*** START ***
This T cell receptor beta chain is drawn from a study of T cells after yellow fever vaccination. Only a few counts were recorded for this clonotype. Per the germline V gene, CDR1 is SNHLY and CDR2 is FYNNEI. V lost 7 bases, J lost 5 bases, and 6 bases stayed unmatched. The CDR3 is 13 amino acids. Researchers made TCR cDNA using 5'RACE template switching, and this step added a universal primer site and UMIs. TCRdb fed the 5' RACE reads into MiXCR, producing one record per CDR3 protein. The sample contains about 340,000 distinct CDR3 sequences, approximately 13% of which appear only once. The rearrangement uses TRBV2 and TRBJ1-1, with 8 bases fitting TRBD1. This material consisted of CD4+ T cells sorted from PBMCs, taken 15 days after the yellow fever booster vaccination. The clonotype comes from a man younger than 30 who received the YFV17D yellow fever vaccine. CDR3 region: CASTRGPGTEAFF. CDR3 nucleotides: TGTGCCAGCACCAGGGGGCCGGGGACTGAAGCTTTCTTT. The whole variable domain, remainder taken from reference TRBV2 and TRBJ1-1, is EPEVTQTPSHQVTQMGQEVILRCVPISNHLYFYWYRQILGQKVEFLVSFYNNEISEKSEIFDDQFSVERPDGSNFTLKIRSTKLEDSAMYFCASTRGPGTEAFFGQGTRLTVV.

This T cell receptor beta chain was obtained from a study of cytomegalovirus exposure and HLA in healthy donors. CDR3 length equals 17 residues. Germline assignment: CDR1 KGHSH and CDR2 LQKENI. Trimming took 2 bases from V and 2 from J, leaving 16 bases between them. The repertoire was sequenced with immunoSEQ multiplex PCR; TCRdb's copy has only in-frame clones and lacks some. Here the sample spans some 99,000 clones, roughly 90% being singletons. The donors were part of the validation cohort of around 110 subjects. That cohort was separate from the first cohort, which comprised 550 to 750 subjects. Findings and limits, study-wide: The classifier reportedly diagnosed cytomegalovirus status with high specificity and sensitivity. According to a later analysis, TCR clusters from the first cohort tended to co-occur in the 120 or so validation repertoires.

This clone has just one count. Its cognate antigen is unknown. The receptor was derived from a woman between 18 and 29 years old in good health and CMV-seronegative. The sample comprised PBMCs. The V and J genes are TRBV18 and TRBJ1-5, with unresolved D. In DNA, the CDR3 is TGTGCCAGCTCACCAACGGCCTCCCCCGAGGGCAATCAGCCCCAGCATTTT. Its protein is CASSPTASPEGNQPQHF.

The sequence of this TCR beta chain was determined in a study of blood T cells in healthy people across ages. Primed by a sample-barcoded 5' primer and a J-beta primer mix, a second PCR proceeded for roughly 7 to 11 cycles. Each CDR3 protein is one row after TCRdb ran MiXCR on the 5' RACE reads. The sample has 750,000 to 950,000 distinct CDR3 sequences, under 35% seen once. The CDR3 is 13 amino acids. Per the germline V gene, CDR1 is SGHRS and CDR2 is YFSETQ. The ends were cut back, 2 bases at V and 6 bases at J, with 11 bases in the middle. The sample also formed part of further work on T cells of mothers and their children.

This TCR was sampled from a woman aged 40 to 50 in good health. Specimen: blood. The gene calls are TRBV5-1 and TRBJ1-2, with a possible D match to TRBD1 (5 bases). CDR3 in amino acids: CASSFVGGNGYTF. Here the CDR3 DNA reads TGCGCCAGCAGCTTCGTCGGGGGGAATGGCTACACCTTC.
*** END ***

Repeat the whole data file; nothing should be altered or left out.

This T cell receptor beta chain is drawn from a study of T cells after yellow fever vaccination. Only a few counts were recorded for this clonotype. Per the germline V gene, CDR1 is SNHLY and CDR2 is FYNNEI. V lost 7 bases, J lost 5 bases, and 6 bases stayed unmatched. The CDR3 is 13 amino acids. Researchers made TCR cDNA using 5'RACE template switching, and this step added a universal primer site and UMIs. TCRdb fed the 5' RACE reads into MiXCR, producing one record per CDR3 protein. The sample contains about 340,000 distinct CDR3 sequences, approximately 13% of which appear only once. The rearrangement uses TRBV2 and TRBJ1-1, with 8 bases fitting TRBD1. This material consisted of CD4+ T cells sorted from PBMCs, taken 15 days after the yellow fever booster vaccination. The clonotype comes from a man younger than 30 who received the YFV17D yellow fever vaccine. CDR3 region: CASTRGPGTEAFF. CDR3 nucleotides: TGTGCCAGCACCAGGGGGCCGGGGACTGAAGCTTTCTTT. The whole variable domain, remainder taken from reference TRBV2 and TRBJ1-1, is EPEVTQTPSHQVTQMGQEVILRCVPISNHLYFYWYRQILGQKVEFLVSFYNNEISEKSEIFDDQFSVERPDGSNFTLKIRSTKLEDSAMYFCASTRGPGTEAFFGQGTRLTVV.

This T cell receptor beta chain was obtained from a study of cytomegalovirus exposure and HLA in healthy donors. CDR3 length equals 17 residues. Germline assignment: CDR1 KGHSH and CDR2 LQKENI. Trimming took 2 bases from V and 2 from J, leaving 16 bases between them. The repertoire was sequenced with immunoSEQ multiplex PCR; TCRdb's copy has only in-frame clones and lacks some. Here the sample spans some 99,000 clones, roughly 90% being singletons. The donors were part of the validation cohort of around 110 subjects. That cohort was separate from the first cohort, which comprised 550 to 750 subjects. Findings and limits, study-wide: The classifier reportedly diagnosed cytomegalovirus status with high specificity and sensitivity. According to a later analysis, TCR clusters from the first cohort tended to co-occur in the 120 or so validation repertoires.

This clone has just one count. Its cognate antigen is unknown. The receptor was derived from a woman between 18 and 29 years old in good health and CMV-seronegative. The sample comprised PBMCs. The V and J genes are TRBV18 and TRBJ1-5, with unresolved D. In DNA, the CDR3 is TGTGCCAGCTCACCAACGGCCTCCCCCGAGGGCAATCAGCCCCAGCATTTT. Its protein is CASSPTASPEGNQPQHF.

The sequence of this TCR beta chain was determined in a study of blood T cells in healthy people across ages. Primed by a sample-barcoded 5' primer and a J-beta primer mix, a second PCR proceeded for roughly 7 to 11 cycles. Each CDR3 protein is one row after TCRdb ran MiXCR on the 5' RACE reads. The sample has 750,000 to 950,000 distinct CDR3 sequences, under 35% seen once. The CDR3 is 13 amino acids. Per the germline V gene, CDR1 is SGHRS and CDR2 is YFSETQ. The ends were cut back, 2 bases at V and 6 bases at J, with 11 bases in the middle. The sample also formed part of further work on T cells of mothers and their children.

This TCR was sampled from a woman aged 40 to 50 in good health. Specimen: blood. The gene calls are TRBV5-1 and TRBJ1-2, with a possible D match to TRBD1 (5 bases). CDR3 in amino acids: CASSFVGGNGYTF. Here the CDR3 DNA reads TGCGCCAGCAGCTTCGTCGGGGGGAATGGCTACACCTTC.